When this Franciscan Desert Rose Pattern China (Made in the England by Johnson Brothers in 1995) was tested with an XRF instrument it came in at 47,800 +/- 1,400 ppm lead. It is negative for Cd (cadmium), As (arsenic) and Hg (mercury), however that is one heck of a lot of lead to be found in the glaze of a dish intended to be used for food.
What does this mean? Why is this number a problem?
For context; there is currently no federal standard for an allowable limit of XRF detectable lead in consumer goods like dishware. The only relevant federal standard for XRF detectable lead is in items manufactured for and intended to be used by children. The allowable limits for items intended for use by children are 90 ppm lead in the paint, glaze or coating and 100 ppm in the substrate (in the case of dishes, if they were children’s dishes, this would be the ceramic base of the dish, vs. the glaze.) Dishes are not considered by the industry to be “items intended for use by children” unless they are expressly sold and marketed as a baby dish set. ???Because children don’t use dishes? !!!
It is the intention of my work that there will eventually be a standard set for XRF detectable allowable limits of Lead in dishware and that it will be equal to (or more stringent than) the limits set for items intended for use by children. There is no logical reasoning that could be used to justify “allowable” limits for Lead in dishware that are higher than the amount of Lead allowed in children’s items. Children use dishes too, and that should be a good enough reason to mandate stricter regulations (for both new and vintage / antique goods.)
Is all Franciscan china toxic?
Pretty much, yes.
Franciscan China is generally (and consistently) VERY high lead, regardless of the year made, country of manufacture, or pattern. I highly recommend not having any in your home and if you do have some in your home that not ever use it for any food use purposes.
If you want to keep one piece of your Franciscan china on hand to remind you of your grandmother (or of a time gone by!) please consider putting it in a shadow box with a glass cover and please hide a note behind the dish (in case anyone ever breaks the dish out of the shadow box) that the item is high lead and should not be used for food consumption purposes.
Hands should also be thoroughly washed after handling these dishes as they most often also test positive with a reactive agent test (like a LeadCheck swab), which means there is likely available lead on the surface of the dish and that can easily wear off on your hands.
Continue reading below the image.
Note: Most Johnson Brothers china is also very high lead. Please click here to see more examples of Johnson Brothers china that I have tested.
Can you tell me more about the testing you did on this Franciscan China?
Here’s the full XRF reading set for the dish pictured:
- Lead (Pb): 47,800 +/- 1,400 ppm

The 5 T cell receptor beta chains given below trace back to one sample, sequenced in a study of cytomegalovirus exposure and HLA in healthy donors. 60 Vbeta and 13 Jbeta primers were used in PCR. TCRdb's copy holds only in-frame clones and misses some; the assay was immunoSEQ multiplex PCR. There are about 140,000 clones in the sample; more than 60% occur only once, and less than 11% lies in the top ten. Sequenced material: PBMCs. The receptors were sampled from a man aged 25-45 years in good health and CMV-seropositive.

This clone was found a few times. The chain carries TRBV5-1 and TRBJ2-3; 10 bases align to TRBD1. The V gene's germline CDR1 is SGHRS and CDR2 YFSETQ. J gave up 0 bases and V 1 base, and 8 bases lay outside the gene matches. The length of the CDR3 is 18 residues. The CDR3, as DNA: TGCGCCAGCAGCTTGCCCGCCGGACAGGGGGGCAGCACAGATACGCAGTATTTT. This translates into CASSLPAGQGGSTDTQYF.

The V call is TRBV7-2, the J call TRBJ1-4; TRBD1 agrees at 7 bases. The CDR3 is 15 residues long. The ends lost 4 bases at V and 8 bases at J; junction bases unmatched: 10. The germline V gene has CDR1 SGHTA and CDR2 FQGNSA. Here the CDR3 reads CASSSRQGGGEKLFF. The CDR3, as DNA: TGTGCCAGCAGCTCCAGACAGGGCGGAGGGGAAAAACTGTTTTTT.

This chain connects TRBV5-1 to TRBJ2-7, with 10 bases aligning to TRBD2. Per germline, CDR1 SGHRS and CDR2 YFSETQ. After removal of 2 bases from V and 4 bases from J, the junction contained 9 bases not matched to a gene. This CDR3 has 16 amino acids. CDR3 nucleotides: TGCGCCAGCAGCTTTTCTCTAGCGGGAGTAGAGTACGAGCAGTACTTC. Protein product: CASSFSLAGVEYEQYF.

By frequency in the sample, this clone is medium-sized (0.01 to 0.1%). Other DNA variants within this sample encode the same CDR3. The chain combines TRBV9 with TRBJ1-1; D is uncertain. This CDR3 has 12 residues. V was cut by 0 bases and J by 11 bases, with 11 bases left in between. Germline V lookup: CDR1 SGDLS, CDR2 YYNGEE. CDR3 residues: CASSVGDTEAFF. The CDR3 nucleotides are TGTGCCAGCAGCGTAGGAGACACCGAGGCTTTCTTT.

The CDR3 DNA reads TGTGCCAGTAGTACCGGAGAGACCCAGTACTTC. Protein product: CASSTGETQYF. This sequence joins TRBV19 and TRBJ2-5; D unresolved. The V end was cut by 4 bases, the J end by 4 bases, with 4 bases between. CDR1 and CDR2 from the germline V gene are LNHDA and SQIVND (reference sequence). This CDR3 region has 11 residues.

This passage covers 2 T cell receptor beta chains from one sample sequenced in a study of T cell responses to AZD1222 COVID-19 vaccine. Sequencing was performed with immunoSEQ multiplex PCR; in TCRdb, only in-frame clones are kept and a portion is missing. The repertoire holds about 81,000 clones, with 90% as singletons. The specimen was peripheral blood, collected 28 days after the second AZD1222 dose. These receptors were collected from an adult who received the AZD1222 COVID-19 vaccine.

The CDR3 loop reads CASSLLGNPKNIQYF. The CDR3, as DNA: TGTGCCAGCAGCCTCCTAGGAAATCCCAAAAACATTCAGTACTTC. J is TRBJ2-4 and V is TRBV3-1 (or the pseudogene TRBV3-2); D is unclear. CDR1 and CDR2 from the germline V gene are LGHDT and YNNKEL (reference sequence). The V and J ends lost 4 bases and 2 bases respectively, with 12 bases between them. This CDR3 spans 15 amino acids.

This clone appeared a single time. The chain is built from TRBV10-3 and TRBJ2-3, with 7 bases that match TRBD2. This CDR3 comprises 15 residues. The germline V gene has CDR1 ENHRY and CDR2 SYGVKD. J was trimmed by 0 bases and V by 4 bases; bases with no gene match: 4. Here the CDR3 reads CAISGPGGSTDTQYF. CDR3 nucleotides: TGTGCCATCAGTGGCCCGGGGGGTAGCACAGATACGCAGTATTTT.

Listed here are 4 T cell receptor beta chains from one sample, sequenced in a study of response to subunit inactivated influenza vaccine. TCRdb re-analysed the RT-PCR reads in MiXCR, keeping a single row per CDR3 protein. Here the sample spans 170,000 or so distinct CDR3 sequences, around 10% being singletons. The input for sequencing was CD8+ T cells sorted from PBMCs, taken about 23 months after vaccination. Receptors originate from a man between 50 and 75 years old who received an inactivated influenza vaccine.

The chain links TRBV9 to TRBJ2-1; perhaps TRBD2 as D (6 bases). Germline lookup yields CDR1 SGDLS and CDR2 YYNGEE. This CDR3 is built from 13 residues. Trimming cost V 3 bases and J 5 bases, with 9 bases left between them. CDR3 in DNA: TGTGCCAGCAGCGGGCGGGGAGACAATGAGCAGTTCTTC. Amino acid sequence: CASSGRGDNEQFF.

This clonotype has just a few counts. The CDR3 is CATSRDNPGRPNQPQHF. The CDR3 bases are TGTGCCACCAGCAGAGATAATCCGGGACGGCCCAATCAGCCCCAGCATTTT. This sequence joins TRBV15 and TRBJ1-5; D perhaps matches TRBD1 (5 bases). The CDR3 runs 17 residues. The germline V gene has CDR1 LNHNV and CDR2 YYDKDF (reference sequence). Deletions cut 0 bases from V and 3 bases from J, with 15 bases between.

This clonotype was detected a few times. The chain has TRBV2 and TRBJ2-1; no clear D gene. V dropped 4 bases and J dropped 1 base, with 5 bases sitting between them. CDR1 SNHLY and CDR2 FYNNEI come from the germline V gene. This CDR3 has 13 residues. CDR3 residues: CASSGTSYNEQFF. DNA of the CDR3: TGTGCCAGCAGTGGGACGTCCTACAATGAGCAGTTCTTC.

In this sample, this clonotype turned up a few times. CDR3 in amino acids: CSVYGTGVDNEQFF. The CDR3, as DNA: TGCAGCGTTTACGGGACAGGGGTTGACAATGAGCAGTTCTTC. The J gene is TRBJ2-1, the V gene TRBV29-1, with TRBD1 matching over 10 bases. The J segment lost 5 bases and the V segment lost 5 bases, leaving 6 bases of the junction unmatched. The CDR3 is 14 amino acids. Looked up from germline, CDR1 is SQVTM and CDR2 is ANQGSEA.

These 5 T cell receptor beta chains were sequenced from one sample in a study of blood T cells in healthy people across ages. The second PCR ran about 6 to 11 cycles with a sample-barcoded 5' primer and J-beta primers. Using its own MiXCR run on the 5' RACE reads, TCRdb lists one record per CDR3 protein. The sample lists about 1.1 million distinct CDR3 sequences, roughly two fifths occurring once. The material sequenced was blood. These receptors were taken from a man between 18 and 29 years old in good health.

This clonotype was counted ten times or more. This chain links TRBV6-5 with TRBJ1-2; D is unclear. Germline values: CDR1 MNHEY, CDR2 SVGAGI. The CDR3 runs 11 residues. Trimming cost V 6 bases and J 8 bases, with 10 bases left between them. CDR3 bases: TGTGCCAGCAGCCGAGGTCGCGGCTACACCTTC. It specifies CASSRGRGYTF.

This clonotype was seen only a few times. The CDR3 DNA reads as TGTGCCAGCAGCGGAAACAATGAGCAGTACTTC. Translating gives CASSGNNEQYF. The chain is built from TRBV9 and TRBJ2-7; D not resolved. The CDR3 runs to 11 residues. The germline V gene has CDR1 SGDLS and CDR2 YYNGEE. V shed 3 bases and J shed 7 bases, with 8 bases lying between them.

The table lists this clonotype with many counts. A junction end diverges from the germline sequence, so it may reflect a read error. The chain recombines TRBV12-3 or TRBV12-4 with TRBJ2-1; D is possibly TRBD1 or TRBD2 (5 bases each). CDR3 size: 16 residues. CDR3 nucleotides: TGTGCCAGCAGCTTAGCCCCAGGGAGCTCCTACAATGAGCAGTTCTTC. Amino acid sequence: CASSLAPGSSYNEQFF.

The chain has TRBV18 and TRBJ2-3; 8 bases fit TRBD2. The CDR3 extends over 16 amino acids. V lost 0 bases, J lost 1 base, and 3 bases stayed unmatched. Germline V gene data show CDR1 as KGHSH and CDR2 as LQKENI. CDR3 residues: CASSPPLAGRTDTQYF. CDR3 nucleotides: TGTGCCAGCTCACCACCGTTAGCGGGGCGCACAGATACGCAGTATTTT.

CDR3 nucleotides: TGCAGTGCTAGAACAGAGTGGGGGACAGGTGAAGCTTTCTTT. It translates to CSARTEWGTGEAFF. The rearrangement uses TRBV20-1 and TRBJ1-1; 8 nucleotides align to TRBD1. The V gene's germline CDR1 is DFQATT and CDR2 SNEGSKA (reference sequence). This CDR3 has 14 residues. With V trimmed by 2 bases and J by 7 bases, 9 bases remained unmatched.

- Barium (Ba): 559 +/- 98 ppm
- Antimony (Sb): 342 +/- 40 ppm
- Tin (Sn): 1,078 +/- 65 ppm
- Zinc (Zn): 146 +/- 36 ppm
- Iron (Fe): 1,014 +/- 206 ppm
- Bismuth (Bi): 1,531 +/- 113 ppm
- Vanadium (V): 582 +/- 68 ppm
- Titanium (Ti): 1,150 +/- 114 ppm
XRF test results are science-based and replicable. Items tested for this blog have been tested in “Consumer Goods” mode using a Niton XRF XL3T instrument that gives readings in Parts Per Million (ppm). Tests are done for a minimum of 60 seconds unless otherwise noted.
MOST dishes (from other brands) will NOT test positive with a LeadCheck swab, but the handmade and handprinted Franciscan brand dishes are one of the main brands that consistently does test positive with this testing method. [Read more here: Can I test my dishes with a LeadCheck swab?]
How do you decide what to test and report on here on your blog?
I love testing specific items that people want me to test and in order to do that need contributions to cover the cost of purchasing these items (as well as to cover the costs related to testing these items.)
If you want to support my independent consumer goods testing and lead poisoning prevention advocacy work, please consider chipping in something (any amount helps) at this link.
IF you want me to test a specific item that will cost me less than $25 to purchase, please chip in at least $45 and send me a note about what you would like me to test and I will see if I can find it (there are a lot of antique shops on the blocks surrounding my home) and after I am able to test it (it sometimes takes me between 4 and 8 weeks to have items tested] I will post the test results here on my blog to share with everyone.
If the item turns out to be lead-free I can either offer it as a prize for a free giveaway on Facebook or send it to you (if you can also cover shipping.) If the item is leaded and is a popular and known brand I would love to be able to hold onto it for my “Museum of Lead” (and to use in my upcoming book!)
As always, please let me know if you have any questions.
Thank you for reading and for sharing my posts.